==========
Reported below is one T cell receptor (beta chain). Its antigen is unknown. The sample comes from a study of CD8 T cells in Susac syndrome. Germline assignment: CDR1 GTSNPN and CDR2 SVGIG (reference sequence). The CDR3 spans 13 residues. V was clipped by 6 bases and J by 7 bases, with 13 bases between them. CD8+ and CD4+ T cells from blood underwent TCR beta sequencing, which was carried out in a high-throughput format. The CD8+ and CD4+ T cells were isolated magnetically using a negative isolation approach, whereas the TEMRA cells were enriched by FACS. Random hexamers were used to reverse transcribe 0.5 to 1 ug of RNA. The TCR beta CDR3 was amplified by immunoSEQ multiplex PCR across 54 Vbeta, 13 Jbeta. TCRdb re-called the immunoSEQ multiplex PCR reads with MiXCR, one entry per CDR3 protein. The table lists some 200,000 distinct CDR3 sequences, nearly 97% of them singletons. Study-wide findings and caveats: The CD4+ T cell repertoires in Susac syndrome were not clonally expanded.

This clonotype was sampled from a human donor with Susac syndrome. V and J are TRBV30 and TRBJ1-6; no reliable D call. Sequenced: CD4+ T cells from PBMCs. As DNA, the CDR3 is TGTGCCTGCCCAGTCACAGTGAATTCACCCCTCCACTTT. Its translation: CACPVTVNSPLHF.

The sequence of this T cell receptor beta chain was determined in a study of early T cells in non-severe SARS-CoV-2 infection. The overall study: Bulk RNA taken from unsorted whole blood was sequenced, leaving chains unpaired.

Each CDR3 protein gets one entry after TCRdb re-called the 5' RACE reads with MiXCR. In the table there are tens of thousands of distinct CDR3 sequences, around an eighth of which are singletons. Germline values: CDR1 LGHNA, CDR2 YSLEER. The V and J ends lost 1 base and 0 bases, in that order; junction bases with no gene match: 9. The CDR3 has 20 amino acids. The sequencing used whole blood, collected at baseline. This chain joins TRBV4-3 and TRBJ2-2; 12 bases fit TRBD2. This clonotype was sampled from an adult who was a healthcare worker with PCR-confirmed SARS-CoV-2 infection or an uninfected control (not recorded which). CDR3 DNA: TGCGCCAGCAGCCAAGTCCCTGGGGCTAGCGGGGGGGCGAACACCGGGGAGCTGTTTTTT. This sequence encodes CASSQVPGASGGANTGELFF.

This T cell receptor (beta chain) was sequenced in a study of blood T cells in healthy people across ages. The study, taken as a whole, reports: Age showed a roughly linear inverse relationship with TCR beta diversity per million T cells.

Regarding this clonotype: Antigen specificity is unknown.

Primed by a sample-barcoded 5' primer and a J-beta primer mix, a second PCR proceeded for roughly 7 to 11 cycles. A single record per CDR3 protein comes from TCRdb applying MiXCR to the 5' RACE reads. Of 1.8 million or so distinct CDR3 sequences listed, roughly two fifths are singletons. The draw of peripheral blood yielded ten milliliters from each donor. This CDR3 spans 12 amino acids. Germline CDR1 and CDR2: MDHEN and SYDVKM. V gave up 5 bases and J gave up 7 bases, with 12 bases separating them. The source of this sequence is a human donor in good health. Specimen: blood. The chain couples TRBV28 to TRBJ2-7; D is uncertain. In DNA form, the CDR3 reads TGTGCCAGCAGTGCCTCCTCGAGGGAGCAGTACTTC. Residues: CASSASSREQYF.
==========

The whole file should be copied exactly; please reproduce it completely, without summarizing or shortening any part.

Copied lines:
Reported below is one T cell receptor (beta chain). Its antigen is unknown. The sample comes from a study of CD8 T cells in Susac syndrome. Germline assignment: CDR1 GTSNPN and CDR2 SVGIG (reference sequence). The CDR3 spans 13 residues. V was clipped by 6 bases and J by 7 bases, with 13 bases between them. CD8+ and CD4+ T cells from blood underwent TCR beta sequencing, which was carried out in a high-throughput format. The CD8+ and CD4+ T cells were isolated magnetically using a negative isolation approach, whereas the TEMRA cells were enriched by FACS. Random hexamers were used to reverse transcribe 0.5 to 1 ug of RNA. The TCR beta CDR3 was amplified by immunoSEQ multiplex PCR across 54 Vbeta, 13 Jbeta. TCRdb re-called the immunoSEQ multiplex PCR reads with MiXCR, one entry per CDR3 protein. The table lists some 200,000 distinct CDR3 sequences, nearly 97% of them singletons. Study-wide findings and caveats: The CD4+ T cell repertoires in Susac syndrome were not clonally expanded.

This clonotype was sampled from a human donor with Susac syndrome. V and J are TRBV30 and TRBJ1-6; no reliable D call. Sequenced: CD4+ T cells from PBMCs. As DNA, the CDR3 is TGTGCCTGCCCAGTCACAGTGAATTCACCCCTCCACTTT. Its translation: CACPVTVNSPLHF.

The sequence of this T cell receptor beta chain was determined in a study of early T cells in non-severe SARS-CoV-2 infection. The overall study: Bulk RNA taken from unsorted whole blood was sequenced, leaving chains unpaired.

Each CDR3 protein gets one entry after TCRdb re-called the 5' RACE reads with MiXCR. In the table there are tens of thousands of distinct CDR3 sequences, around an eighth of which are singletons. Germline values: CDR1 LGHNA, CDR2 YSLEER. The V and J ends lost 1 base and 0 bases, in that order; junction bases with no gene match: 9. The CDR3 has 20 amino acids. The sequencing used whole blood, collected at baseline. This chain joins TRBV4-3 and TRBJ2-2; 12 bases fit TRBD2. This clonotype was sampled from an adult who was a healthcare worker with PCR-confirmed SARS-CoV-2 infection or an uninfected control (not recorded which). CDR3 DNA: TGCGCCAGCAGCCAAGTCCCTGGGGCTAGCGGGGGGGCGAACACCGGGGAGCTGTTTTTT. This sequence encodes CASSQVPGASGGANTGELFF.

This T cell receptor (beta chain) was sequenced in a study of blood T cells in healthy people across ages. The study, taken as a whole, reports: Age showed a roughly linear inverse relationship with TCR beta diversity per million T cells.

Regarding this clonotype: Antigen specificity is unknown.

Primed by a sample-barcoded 5' primer and a J-beta primer mix, a second PCR proceeded for roughly 7 to 11 cycles. A single record per CDR3 protein comes from TCRdb applying MiXCR to the 5' RACE reads. Of 1.8 million or so distinct CDR3 sequences listed, roughly two fifths are singletons. The draw of peripheral blood yielded ten milliliters from each donor. This CDR3 spans 12 amino acids. Germline CDR1 and CDR2: MDHEN and SYDVKM. V gave up 5 bases and J gave up 7 bases, with 12 bases separating them. The source of this sequence is a human donor in good health. Specimen: blood. The chain couples TRBV28 to TRBJ2-7; D is uncertain. In DNA form, the CDR3 reads TGTGCCAGCAGTGCCTCCTCGAGGGAGCAGTACTTC. Residues: CASSASSREQYF.